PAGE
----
In March, 2001, three boys were playing on property owned by a homeowners association in Indiana. The property, which contains a lake created by an earthen dam, is open for use by the homeowners.  While there, the boys walked onto the ice near the dam’s overflow crib when one fell through the ice. The other two attempted to aid their brother, but they both fell through the ice as well. One boy drowned.

The Association was sued for negligence.  The plaintiffs claimed the overflow crib created currents that dangerously weakened the ice near the crib from below. They claimed this created a dangerous condition the plaintiffs could not reasonably have had knowledge of, as the ice was visibly safe for walking on at all other areas of the lake.

The plaintiffs claimed that the Association was aware of this condition, but that it failed to place warning signs or restrict access to the area in violation of standard dam safety practices. They also argued that the Association should have anticipated an accident like this would occur, but that it failed to provide safety life preservers, rope or any other safety equipment near the crib.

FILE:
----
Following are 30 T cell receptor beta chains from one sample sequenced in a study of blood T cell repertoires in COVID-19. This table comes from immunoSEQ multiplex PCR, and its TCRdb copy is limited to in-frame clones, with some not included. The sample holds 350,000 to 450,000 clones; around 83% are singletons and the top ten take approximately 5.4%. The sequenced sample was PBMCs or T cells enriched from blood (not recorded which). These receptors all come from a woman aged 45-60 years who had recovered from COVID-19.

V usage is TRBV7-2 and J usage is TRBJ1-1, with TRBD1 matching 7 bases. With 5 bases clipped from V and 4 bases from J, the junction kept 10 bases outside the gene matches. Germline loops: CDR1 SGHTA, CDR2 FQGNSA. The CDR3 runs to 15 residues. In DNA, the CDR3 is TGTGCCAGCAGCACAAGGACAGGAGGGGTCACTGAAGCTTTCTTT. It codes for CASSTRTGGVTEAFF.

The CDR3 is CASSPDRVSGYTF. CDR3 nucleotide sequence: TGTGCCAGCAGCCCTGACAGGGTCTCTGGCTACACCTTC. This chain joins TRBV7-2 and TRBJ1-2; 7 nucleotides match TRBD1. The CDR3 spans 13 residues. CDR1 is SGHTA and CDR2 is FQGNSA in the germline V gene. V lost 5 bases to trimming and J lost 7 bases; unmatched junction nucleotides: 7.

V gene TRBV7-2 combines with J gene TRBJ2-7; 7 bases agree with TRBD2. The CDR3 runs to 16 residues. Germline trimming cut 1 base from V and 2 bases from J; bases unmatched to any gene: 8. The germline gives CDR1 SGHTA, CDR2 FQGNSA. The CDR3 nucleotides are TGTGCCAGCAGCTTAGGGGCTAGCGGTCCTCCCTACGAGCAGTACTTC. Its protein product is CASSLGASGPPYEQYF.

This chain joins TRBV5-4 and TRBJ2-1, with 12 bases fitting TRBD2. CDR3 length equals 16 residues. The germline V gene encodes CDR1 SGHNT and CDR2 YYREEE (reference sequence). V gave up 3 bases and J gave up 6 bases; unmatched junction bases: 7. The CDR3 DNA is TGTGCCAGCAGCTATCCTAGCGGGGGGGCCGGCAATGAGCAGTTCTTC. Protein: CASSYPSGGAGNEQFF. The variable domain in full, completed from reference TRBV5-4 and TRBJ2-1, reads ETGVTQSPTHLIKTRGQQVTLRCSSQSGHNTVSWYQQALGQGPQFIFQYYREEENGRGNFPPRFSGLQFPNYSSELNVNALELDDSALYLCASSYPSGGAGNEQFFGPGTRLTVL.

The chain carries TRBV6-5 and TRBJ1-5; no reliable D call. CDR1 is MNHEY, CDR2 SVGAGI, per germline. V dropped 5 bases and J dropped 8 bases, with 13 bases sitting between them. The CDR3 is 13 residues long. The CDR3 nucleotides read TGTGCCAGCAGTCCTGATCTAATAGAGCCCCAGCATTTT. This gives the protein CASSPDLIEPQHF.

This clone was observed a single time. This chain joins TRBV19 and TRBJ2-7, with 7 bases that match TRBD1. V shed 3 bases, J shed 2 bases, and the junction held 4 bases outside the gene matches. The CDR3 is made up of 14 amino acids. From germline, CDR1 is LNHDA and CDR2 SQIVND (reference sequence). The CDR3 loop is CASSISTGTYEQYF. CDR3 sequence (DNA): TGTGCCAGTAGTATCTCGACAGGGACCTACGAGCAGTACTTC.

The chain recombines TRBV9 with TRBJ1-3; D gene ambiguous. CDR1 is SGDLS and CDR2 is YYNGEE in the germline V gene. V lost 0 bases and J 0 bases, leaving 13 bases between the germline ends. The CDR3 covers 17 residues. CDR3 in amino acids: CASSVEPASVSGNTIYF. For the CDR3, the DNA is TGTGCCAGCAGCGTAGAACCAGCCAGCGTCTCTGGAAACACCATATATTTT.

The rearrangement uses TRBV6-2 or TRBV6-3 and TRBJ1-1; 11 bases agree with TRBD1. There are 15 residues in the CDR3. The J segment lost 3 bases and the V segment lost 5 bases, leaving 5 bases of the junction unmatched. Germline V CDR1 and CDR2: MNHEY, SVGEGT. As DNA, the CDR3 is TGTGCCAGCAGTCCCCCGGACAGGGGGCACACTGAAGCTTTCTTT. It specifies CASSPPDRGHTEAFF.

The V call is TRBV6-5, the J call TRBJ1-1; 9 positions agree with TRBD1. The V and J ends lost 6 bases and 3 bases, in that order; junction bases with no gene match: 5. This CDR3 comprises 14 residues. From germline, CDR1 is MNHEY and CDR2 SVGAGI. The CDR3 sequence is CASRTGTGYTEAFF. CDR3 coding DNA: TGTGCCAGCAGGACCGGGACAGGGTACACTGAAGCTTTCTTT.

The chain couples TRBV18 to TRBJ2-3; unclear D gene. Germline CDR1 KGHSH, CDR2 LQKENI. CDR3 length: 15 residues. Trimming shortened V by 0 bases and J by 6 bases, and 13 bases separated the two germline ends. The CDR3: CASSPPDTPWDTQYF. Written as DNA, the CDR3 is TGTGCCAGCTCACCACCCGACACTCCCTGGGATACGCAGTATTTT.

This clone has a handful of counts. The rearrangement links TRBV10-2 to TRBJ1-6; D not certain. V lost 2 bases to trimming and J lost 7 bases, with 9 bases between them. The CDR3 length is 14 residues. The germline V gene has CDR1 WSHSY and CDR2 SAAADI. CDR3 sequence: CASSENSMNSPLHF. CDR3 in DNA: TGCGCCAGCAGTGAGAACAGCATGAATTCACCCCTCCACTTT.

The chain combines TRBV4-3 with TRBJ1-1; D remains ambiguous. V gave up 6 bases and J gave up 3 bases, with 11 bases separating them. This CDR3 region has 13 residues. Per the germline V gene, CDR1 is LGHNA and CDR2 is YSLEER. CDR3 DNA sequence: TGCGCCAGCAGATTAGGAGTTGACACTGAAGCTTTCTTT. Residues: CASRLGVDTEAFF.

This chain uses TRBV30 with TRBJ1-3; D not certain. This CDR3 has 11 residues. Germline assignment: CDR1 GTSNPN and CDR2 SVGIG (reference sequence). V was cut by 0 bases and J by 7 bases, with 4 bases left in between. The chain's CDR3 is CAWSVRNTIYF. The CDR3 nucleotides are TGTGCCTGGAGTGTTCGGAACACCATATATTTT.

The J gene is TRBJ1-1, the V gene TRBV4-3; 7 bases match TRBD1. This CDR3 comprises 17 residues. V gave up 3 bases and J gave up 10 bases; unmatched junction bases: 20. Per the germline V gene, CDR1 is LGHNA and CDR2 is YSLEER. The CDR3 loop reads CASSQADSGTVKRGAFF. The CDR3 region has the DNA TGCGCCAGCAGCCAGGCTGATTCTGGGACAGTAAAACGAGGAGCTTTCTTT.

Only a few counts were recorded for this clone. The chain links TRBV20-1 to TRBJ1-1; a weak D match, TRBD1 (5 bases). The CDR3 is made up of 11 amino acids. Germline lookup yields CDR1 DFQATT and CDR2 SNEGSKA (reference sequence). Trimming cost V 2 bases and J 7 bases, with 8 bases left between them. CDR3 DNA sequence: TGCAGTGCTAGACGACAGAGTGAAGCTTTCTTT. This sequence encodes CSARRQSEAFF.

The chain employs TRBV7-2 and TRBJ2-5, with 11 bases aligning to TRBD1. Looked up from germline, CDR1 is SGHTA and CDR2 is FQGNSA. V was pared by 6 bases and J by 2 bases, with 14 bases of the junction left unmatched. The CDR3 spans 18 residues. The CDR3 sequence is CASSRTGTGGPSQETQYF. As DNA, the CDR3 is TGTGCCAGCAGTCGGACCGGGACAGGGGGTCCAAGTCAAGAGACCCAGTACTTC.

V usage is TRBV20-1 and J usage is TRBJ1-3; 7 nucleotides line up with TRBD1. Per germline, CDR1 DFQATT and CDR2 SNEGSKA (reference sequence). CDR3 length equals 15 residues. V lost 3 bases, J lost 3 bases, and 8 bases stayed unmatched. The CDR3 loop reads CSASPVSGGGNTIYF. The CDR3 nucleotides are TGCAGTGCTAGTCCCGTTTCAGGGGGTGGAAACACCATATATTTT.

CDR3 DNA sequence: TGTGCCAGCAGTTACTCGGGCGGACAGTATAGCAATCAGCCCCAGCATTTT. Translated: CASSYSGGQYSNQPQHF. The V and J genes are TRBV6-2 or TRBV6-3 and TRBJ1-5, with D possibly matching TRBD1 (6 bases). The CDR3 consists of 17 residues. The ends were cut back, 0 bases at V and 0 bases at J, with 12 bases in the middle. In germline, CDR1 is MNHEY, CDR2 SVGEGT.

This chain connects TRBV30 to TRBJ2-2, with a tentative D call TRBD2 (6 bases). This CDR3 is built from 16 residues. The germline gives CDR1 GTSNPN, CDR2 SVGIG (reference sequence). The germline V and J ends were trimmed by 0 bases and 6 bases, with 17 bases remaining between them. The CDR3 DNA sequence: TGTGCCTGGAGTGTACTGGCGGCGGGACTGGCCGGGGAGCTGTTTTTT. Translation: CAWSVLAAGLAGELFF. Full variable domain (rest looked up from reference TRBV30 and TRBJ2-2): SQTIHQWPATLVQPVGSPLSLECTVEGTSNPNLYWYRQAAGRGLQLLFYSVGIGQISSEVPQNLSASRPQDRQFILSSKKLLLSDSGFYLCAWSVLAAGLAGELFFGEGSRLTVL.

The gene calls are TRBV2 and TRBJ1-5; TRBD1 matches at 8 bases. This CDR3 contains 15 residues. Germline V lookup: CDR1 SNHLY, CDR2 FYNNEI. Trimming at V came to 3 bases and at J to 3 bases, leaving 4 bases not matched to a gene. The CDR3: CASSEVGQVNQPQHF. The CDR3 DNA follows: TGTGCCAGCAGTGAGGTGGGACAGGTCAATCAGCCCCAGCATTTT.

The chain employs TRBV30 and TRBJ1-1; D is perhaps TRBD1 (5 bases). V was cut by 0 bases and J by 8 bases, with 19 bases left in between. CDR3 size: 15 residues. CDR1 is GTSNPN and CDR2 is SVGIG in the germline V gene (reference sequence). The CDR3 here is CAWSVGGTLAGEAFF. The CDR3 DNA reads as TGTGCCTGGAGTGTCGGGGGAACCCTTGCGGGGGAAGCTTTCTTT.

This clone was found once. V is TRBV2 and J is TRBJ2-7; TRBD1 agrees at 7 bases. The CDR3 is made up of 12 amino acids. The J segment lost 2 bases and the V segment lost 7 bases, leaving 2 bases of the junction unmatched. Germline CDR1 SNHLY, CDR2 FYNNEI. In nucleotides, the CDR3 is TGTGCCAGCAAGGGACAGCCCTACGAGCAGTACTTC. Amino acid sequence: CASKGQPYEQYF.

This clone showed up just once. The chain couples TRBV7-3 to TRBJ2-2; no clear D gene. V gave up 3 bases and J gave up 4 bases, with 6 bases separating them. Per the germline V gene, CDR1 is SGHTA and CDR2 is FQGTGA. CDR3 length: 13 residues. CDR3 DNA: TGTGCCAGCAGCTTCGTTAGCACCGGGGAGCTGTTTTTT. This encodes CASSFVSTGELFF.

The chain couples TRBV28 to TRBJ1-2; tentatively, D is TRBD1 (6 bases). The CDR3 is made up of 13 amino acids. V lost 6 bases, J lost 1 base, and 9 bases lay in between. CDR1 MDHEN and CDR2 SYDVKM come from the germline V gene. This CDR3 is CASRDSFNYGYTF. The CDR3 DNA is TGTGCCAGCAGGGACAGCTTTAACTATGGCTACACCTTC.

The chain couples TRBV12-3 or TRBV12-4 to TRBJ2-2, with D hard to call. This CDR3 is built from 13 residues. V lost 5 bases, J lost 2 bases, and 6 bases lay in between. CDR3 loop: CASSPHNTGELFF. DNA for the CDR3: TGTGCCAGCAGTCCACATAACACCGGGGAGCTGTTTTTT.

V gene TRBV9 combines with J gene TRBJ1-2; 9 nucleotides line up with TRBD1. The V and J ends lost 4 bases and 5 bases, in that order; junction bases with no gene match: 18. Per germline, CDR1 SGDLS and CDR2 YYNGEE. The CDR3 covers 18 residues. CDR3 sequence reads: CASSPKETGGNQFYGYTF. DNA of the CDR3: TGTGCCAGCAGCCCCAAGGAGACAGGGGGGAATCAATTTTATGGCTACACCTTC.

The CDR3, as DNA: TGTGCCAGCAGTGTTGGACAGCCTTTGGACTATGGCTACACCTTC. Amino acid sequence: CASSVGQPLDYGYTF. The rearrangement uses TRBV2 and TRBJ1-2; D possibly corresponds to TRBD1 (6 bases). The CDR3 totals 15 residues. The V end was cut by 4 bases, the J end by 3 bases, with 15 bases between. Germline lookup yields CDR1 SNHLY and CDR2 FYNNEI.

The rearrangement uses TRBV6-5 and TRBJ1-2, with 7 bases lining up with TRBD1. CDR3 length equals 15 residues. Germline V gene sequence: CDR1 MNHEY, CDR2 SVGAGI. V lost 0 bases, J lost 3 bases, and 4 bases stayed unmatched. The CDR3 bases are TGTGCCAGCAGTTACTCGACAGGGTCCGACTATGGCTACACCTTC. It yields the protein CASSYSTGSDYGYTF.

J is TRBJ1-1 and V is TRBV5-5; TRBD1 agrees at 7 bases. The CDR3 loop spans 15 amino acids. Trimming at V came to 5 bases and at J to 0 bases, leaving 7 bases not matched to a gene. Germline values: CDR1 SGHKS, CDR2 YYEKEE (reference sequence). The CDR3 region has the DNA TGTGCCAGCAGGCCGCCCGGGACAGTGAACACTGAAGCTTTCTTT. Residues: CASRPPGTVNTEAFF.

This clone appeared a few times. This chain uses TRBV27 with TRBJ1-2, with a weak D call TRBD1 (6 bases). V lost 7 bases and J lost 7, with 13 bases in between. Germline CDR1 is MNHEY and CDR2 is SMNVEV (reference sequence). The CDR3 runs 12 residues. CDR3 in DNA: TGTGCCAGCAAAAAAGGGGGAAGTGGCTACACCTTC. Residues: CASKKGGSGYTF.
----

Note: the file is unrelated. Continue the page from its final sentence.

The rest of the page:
As Joel Meskin Esq., CIRMS and Amanda L. Krenson, Esq., point out, this case is a wakeup call for all homeowners associations.  Their article reminds us of the many benefits of comprehensive reserve study: “A reserve study is a method of understanding  the HOA’s exposures to risk and liability, whether it be a lake with latent dangers, an unfenced pool, sick trees [that could fall over or with brittle branches ready to break] or the like.  Very often, counsel or management companies, without having a baseline to work from, may not be able to help the association comply with safety issues.  Many dangers and exposures may arise from elements of the association that need repair.  Again, these are items that are monitored in a reserve study.”